44 Then he said to them, “These are my words that I spoke to you while I was still with you, that everything written about me in the Law of Moses and the Prophets and the Psalms must be fulfilled.” 45 Then he opened their minds to understand the Scriptures, 46 and said to them, “Thus it is written, that the Christ should suffer and on the third day rise from the dead, 47 and that repentance for[c] the forgiveness of sins should be proclaimed in his name to all nations, beginning from Jerusalem. 48 You are witnesses of these things. 49 And behold, I am sending the promise of my Father upon you. But stay in the city until you are clothed with power from on high.”

The Ascension

50 And he led them out as far as Bethany, and lifting up his hands he blessed them. 51 While he blessed them, he parted from them and was carried up into heaven. 52 And they worshiped him and returned to Jerusalem with great joy, 53 and were continually in the temple blessing God.

Summary of Luke’s Account:

1.  At early dawn on Sunday, “they” went to the tomb.
2.  They found the stone rolled away.  (No earthquake.  No angel sitting on the stone.)
3.  They go into the tomb and do not find Jesus’s body.
4.  Suddenly two men are standing by them in dazzling apparel. (Mark said that there was one man and that he was seated.)
5.  The two men tell them that, “He is not here, he is risen”.
6.  “They” leave the tomb and tell the eleven (disciples). (No appearance by Jesus?  No holding his feet?  No command to go to Galilee??)
7.  Now we are told who it was that told the disciples the news of the resurrection: Mary Magdalene, the Joanna (we haven’t heard of her before), the other Mary the mother of James, and other women with them. (I guess Salome was in this group, but Luke chooses to mention Joanna, and not her.)
8.  The disciples do not believe the women’s story.
9.  But Peter runs to the tomb, stoops and looks in, sees the linen cloths by themselves, and goes home marveling at what had just happened.  (He goes home??  He doesn’t go and confirm the story to the other disciples who are weeping in anguish?  I guess Peter thought it could wait until the next day…)
10.  That same day, two “of them” see and talk to Jesus in Emmaus, although at first their eyes are “kept from recognizing him”.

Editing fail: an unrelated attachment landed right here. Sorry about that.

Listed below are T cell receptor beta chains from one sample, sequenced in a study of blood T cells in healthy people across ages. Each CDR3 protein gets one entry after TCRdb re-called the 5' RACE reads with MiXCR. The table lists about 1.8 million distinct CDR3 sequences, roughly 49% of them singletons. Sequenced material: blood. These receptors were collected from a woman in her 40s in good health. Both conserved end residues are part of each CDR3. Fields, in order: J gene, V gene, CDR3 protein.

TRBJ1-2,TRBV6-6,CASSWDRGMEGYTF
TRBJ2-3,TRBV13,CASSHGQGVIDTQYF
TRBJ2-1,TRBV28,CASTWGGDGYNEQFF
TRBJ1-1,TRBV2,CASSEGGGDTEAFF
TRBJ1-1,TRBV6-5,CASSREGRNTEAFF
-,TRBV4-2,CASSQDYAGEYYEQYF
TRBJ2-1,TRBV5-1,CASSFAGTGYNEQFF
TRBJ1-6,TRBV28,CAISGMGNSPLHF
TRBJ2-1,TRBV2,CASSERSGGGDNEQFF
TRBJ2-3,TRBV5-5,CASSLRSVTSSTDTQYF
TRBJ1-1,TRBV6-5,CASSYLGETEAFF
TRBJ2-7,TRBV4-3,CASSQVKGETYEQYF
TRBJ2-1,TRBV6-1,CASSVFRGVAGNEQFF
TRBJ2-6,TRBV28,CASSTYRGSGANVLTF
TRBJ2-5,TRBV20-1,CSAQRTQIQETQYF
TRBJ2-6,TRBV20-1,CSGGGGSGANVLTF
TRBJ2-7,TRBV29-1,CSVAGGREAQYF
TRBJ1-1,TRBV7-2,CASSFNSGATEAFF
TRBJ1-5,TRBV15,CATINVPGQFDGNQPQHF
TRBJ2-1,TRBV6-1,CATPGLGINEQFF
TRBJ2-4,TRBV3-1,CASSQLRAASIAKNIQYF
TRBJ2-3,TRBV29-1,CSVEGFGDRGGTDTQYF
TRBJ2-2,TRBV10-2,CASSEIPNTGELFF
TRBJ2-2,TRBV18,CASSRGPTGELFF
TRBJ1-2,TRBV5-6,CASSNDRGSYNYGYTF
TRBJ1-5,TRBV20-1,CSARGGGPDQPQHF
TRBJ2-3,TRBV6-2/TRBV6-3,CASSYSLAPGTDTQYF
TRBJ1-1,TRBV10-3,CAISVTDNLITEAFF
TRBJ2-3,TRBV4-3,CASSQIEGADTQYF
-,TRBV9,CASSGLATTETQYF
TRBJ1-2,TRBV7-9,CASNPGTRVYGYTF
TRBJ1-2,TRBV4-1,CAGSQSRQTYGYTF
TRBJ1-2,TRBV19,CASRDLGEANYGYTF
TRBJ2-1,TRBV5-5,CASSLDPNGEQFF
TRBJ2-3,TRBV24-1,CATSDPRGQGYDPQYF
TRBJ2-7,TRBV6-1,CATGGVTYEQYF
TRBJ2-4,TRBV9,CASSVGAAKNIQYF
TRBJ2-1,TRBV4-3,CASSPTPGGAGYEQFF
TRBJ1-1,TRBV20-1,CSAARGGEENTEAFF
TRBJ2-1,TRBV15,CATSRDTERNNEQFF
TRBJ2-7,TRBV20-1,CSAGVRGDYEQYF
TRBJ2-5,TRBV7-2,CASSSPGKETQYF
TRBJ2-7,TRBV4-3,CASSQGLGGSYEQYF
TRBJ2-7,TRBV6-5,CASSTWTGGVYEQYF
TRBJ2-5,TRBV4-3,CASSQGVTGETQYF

11.  Cleopas, one of these two disciples, then gives a detailed account of the recent events in Jerusalem.  He includes the details of the women finding the empty tomb, that the women had a vision of angels (Plural angels.  Only one angel mentioned in Mark and Matthew), and that “some of us” went to the tomb and found it empty, as the women said (I thought that just Peter went to check out the tomb?).
12.  Jesus sits at a table with them, blesses the meal, and breaks the bread.
13.  The eyes of the two disciples are opened and they recognize Jesus.
14.  Jesus disappears.
15.  That same hour they go to Jerusalem, they find the eleven and those with the eleven.  They tell the disciples that Jesus is risen and has appeared to Simon.  (Simon??  Simon Peter??  The account above says nothing of Jesus appearing to “Simon”.)
16.  They tell the disciples what happened on the Emmaus Road.
17.  As they were talking, Jesus appears among them.  They are frightened because they think he is a ghost.
18.  Jesus shows them his hands and feet.
19.  Jesus asks for something to eat.
20.  Jesus eats a piece of broiled fish in front of them.
21.  Jesus opens their minds to understand the Scriptures.
22.  Jesus tells them to stay in Jerusalem until they are “clothed with power from on high” (Pentecost?).
23.  Jesus then leads them to Bethany.
24.  Jesus is carried up into heaven.
25.  The disciples return to Jerusalem and are continually in the temple.

What happened with going to Galilee?? 

According to Luke, the very same day that the women find the empty tomb, Jesus appears to two disciples on the Emmaus Road, and then later that same day, he appears to all the disciples in Jerusalem, and “then” (the same day?) he leads them out to Bethany and ascends into heaven!  I thought he spent forty days with them??  I thought he appeared to some of these very same eleven in Galilee while they were fishing??

John 20 (ESV)

The Resurrection

20 Now on the first day of the week Mary Magdalene came to the tomb early, while it was still dark, and saw that the stone had been taken away from the tomb. So she ran and went to Simon Peter and the other disciple, the one whom Jesus loved, and said to them, “They have taken the Lord out of the tomb, and we do not know where they have laid him.” So Peter went out with the other disciple, and they were going toward the tomb. Both of them were running together, but the other disciple outran Peter and reached the tomb first. And stooping to look in, he saw the linen cloths lying there, but he did not go in. Then Simon Peter came, following him, and went into the tomb. He saw the linen cloths lying there, and the face cloth, which had been on Jesus’[a] head, not lying with the linen cloths but folded up in a place by itself. Then the other disciple, who had reached the tomb first, also went in, and he saw and believed; for as yet they did not understand the Scripture, that he must rise from the dead. 10 Then the disciples went back to their homes.